Biden says he will win presidency, calls for patience as votes are counted
Democrat Joe Biden said on Thursday (Nov 5) he has "no doubt" he will defeat President Donald Trump and be declared winner of the US election, insisting that voters remain patient and that the result will be known "very soon".
WASHINGTON: Democrat Joe Biden said on Thursday (Nov 5) he has "no doubt" he will defeat President Donald Trump and be declared winner of the US election, insisting that voters remain patient and that the result will be known "very soon".
"We continue to feel very good about where things stand. We have no doubt that when the count is finished, Senator (Kamala) Harris and I will be declared the winners," Biden told reporters in his hometown of Wilmington, Delaware.
"So I ask everyone to stay cool, all people to stay calm. The process is working, the count is being completed. And we'll know very soon."
Biden, 77, is leading Trump in the race for the 270 electoral votes that will put one of them over the top, with the Democrat's campaign asserting they believe he has enough votes to win in key battleground states that remain undecided, like Pennsylvania.
President Donald Trump’s campaign has pursued legal efforts to halt the vote counting in some states and is seeking a recount in Wisconsin.
The Associated Press has not called the presidential race yet because neither Biden nor Trump has secured the 270 Electoral College votes needed for victory. Several key states remain too early to call - Pennsylvania, Georgia, North Carolina and Nevada.
Ballot tabulation dragged on in those battleground states two days after polls closed, while protesters from both sides staged demonstrations in major cities over the vote counting.
After an acrimonious campaign waged during the coronavirus pandemic, the election appeared to be moving toward a nail-biting conclusion in the coming hours and perhaps days.
There is still a narrow path for Trump to win if he holds on in Georgia, where he leads by 12,800 votes, and Pennsylvania, where he is ahead by 108,600 votes, and overtakes Biden in Arizona, where he trails by 68,100 votes, or Nevada, where he is 11,400 votes behind.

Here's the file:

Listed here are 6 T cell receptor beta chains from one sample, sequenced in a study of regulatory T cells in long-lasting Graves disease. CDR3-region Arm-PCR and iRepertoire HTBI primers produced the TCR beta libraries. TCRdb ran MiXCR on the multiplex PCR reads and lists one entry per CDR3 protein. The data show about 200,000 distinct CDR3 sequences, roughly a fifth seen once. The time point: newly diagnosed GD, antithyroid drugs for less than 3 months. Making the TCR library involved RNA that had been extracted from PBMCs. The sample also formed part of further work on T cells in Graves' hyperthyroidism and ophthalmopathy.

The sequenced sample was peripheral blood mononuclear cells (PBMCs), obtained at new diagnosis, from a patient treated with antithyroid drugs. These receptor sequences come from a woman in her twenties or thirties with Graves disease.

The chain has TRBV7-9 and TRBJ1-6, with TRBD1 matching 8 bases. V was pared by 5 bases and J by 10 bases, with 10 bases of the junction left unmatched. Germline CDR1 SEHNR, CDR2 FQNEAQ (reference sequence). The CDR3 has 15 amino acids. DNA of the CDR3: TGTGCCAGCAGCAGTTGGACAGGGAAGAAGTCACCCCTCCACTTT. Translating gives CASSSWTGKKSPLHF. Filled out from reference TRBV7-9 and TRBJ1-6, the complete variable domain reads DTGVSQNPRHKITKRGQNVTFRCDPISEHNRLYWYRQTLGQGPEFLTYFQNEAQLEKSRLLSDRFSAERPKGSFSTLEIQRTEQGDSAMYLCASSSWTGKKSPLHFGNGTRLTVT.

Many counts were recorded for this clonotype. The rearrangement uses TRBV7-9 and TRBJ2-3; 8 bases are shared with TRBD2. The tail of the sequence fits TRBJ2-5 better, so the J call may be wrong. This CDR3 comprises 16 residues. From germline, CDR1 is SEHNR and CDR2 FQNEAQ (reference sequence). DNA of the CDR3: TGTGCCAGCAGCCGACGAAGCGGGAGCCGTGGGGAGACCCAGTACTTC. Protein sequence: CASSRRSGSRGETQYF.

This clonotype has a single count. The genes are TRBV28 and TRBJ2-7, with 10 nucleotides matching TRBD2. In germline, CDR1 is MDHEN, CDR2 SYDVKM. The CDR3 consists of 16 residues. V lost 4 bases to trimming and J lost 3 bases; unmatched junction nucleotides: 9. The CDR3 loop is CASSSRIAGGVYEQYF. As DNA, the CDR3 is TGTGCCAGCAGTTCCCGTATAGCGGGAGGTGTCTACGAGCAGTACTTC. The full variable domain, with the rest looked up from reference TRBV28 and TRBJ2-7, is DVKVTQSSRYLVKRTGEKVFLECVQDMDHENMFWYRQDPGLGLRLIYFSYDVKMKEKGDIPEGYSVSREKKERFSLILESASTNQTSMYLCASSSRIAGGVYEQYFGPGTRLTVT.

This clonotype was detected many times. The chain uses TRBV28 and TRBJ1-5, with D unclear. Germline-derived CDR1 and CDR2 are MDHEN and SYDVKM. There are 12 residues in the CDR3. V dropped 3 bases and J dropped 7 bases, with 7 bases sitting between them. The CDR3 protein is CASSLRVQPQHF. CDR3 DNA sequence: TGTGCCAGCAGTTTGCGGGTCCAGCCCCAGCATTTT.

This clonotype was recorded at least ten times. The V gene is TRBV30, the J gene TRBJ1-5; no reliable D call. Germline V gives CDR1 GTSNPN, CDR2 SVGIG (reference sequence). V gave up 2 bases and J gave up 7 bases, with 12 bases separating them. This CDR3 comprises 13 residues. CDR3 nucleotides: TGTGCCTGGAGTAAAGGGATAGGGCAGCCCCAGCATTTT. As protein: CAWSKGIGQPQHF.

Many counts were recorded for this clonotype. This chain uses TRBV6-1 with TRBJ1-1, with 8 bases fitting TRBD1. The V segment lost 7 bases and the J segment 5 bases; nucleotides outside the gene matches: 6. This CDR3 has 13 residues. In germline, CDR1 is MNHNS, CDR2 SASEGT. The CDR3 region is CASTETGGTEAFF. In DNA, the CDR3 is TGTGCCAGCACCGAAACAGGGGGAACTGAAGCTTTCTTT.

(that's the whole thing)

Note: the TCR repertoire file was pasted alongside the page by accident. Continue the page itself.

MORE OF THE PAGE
But many of the outstanding votes in Georgia and Pennsylvania were clustered in places expected to lean Democratic, such as the Atlanta and Philadelphia areas.
Trump, who attacked the integrity of the US voting system during the campaign, again on Thursday alleged voting fraud without providing evidence and accused Democrats of aiming to "steal" the election.
His campaign has filed several lawsuits in battleground states and called for a recount in Wisconsin, though some legal experts said the court challenges were a long shot unlikely to affect the election outcome.
At stake is whether to give Trump and his "America First" policies four more years in office after a tumultuous first term or turn to Biden, a figure on the national stage for a half century who promises to deliver steadiness at home and repair alliances overseas.
One of the most unusual presidential races in modern US history was held amid the pandemic, which has killed more than 234,000 Americans and left millions more out of work. Concern about the virus caused a surge in voting by mail, with the laborious counting contributing to the delayed results.
To capture the White House, a candidate must amass at least 270 votes in the state-by-state Electoral College. Such electoral votes are based largely on a state's population.
Most major television networks gave Biden a 253 to 214 lead in electoral college votes on Thursday. The Associated Press gave him a 264 to 214 lead.
Biden also led Trump by more than 3.7 million in the national popular vote, though that plays no role in deciding the winner. Trump lost the popular vote by about 3 million to Democrat Hillary Clinton in 2016 but won crucial battleground states to take the White House in an upset victory.
He is trying to avoid becoming the first incumbent US president to lose a re-election bid since fellow Republican George HW Bush in 1992.
Trump, who has often relished legal battles during his turbulent business career, was at the White House working the phones and monitoring developments on television, two Trump advisers said. He has been talking to state governors as well as close friends and aides and dispatched some of his closest advisers out in the field to fight for him.
Biden has largely remained at home in Delaware and has consulted with aides including legal adviser Bob Bauer.